As an orchestra musician, you are a trained professional. For years you have been practicing the canon of classical repertoire, focusing on perfecting technical and musical skills. You are able to rehearse the ‘great’ works of the classical music canon, often in a very limited time, and are trained to perform these works with stylistic refinement in concert halls. The routines of thinking and working, by which you master and perform your musical skills, are clear.
But what happens when these routines are no longer self-evident or present? When performing outside of the concert-hall, for non-regular concert audiences, or in an experimental setting, these routines and ideals may no longer work. What does it take to perform in a new context? How do you rehearse for non-regular concert audiences? And how do you deal with the uncertainties that such experimental performances bring?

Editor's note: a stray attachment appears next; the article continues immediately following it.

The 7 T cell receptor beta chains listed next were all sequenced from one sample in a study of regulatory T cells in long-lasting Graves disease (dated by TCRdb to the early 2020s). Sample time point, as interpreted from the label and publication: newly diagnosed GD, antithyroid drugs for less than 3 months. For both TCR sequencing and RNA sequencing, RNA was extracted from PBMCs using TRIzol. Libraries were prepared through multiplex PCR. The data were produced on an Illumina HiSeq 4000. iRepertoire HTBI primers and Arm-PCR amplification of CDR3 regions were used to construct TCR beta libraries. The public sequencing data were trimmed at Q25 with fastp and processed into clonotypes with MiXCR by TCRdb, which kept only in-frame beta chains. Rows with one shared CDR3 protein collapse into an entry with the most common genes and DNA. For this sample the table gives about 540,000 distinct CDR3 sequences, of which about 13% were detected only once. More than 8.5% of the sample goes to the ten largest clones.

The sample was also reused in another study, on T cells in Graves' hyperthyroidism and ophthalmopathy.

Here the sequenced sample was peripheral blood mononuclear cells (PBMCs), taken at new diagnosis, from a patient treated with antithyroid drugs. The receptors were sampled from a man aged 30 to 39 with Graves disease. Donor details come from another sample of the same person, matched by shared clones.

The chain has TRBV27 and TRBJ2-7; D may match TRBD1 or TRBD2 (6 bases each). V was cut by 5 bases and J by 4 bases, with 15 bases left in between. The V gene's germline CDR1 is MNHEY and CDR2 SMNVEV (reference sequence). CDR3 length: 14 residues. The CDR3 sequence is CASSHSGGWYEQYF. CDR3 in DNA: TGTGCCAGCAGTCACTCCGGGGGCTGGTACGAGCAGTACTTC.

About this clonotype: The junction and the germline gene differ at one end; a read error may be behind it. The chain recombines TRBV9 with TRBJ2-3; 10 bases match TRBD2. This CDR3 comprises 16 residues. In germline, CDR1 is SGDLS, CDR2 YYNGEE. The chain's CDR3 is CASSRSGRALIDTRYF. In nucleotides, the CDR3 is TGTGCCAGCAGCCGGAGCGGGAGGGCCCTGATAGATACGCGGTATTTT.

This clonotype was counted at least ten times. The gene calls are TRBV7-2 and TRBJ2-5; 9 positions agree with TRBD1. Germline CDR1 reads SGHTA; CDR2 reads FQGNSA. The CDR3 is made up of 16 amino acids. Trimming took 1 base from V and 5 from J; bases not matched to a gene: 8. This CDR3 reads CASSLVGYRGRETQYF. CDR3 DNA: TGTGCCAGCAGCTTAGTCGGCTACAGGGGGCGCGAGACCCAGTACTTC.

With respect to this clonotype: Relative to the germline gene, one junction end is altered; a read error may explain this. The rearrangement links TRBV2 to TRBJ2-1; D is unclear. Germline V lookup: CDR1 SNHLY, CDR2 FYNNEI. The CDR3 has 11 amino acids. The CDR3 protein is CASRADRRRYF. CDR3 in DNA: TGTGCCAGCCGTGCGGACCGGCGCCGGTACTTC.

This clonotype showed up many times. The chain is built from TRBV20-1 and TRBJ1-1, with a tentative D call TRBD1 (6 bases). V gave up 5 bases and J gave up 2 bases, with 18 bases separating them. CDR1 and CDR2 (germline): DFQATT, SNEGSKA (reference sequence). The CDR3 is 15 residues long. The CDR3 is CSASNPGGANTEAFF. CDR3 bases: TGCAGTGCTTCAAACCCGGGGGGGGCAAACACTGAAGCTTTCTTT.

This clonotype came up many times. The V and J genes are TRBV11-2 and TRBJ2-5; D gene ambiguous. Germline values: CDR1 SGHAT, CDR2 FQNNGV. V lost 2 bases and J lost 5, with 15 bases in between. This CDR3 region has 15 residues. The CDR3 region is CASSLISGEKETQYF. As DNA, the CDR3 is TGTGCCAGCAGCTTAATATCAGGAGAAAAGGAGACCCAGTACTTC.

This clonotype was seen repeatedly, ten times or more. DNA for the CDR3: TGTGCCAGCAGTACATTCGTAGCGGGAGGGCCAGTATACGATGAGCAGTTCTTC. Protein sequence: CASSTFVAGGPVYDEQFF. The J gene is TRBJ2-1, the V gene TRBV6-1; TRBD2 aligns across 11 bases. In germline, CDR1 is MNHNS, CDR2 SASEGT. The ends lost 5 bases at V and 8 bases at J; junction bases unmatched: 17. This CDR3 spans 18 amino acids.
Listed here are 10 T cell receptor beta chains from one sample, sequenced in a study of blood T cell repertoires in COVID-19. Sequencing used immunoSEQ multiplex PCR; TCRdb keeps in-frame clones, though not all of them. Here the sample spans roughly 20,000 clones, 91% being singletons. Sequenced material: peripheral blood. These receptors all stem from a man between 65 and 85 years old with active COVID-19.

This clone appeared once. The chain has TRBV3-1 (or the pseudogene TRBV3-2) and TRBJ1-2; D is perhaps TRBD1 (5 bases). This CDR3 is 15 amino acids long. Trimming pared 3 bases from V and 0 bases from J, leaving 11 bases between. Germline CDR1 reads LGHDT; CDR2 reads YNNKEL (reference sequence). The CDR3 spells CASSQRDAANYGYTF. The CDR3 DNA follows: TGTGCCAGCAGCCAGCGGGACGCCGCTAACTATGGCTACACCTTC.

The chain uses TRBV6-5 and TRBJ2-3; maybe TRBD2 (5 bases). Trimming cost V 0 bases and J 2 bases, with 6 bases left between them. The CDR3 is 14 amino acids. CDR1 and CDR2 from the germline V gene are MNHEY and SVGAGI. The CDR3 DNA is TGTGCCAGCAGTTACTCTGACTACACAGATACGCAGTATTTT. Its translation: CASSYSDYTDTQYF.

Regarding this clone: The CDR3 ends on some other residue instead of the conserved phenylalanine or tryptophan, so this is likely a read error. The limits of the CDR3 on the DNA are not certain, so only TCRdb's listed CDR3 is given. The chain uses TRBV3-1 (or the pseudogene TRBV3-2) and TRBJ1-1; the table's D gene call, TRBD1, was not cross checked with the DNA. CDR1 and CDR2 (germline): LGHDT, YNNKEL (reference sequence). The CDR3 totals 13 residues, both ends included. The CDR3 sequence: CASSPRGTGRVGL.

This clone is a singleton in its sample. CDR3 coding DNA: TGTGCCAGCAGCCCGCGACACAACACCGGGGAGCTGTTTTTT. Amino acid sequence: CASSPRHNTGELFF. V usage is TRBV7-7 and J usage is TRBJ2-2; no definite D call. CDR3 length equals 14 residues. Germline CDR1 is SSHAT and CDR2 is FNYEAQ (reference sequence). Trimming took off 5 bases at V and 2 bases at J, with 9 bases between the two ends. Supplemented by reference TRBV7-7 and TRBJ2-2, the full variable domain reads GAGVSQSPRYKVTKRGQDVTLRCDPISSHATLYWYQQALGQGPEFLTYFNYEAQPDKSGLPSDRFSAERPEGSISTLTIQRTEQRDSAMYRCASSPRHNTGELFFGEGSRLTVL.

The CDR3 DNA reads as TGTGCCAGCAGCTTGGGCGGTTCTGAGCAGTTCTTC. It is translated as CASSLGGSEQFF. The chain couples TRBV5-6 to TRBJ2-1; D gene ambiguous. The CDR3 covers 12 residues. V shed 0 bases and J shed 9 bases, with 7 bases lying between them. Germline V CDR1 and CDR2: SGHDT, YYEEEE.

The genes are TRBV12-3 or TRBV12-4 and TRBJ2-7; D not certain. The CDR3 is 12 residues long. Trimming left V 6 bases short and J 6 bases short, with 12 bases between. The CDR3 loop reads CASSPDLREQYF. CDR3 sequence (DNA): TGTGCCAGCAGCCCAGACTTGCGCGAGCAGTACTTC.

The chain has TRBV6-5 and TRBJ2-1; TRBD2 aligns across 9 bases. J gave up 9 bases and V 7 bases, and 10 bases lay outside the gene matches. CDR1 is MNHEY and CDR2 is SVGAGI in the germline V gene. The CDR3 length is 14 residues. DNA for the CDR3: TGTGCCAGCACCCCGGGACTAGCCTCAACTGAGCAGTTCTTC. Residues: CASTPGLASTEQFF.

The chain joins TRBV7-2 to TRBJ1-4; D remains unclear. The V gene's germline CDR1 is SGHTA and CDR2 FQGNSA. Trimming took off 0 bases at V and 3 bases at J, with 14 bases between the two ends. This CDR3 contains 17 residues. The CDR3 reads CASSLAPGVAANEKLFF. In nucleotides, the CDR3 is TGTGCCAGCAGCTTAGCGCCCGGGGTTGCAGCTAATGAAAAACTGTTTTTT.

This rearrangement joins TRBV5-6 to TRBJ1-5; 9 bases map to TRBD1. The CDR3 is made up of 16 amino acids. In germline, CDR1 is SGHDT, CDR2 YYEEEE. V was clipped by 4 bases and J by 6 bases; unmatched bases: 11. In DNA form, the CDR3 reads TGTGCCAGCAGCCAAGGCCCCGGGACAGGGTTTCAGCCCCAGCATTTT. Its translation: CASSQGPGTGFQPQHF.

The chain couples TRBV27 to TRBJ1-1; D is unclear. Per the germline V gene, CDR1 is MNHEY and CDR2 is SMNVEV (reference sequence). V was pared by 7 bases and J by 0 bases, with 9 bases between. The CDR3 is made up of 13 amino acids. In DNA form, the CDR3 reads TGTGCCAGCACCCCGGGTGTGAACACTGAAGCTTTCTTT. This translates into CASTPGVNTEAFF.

Experimenting with audience participation can challenge some of the most basic routines of orchestra musicians, and can require a variety of non-traditional thinking and extra-musical skills. In this journey you can explore some of these challenges and skills of thinking, rehearsing and performing classical music differently.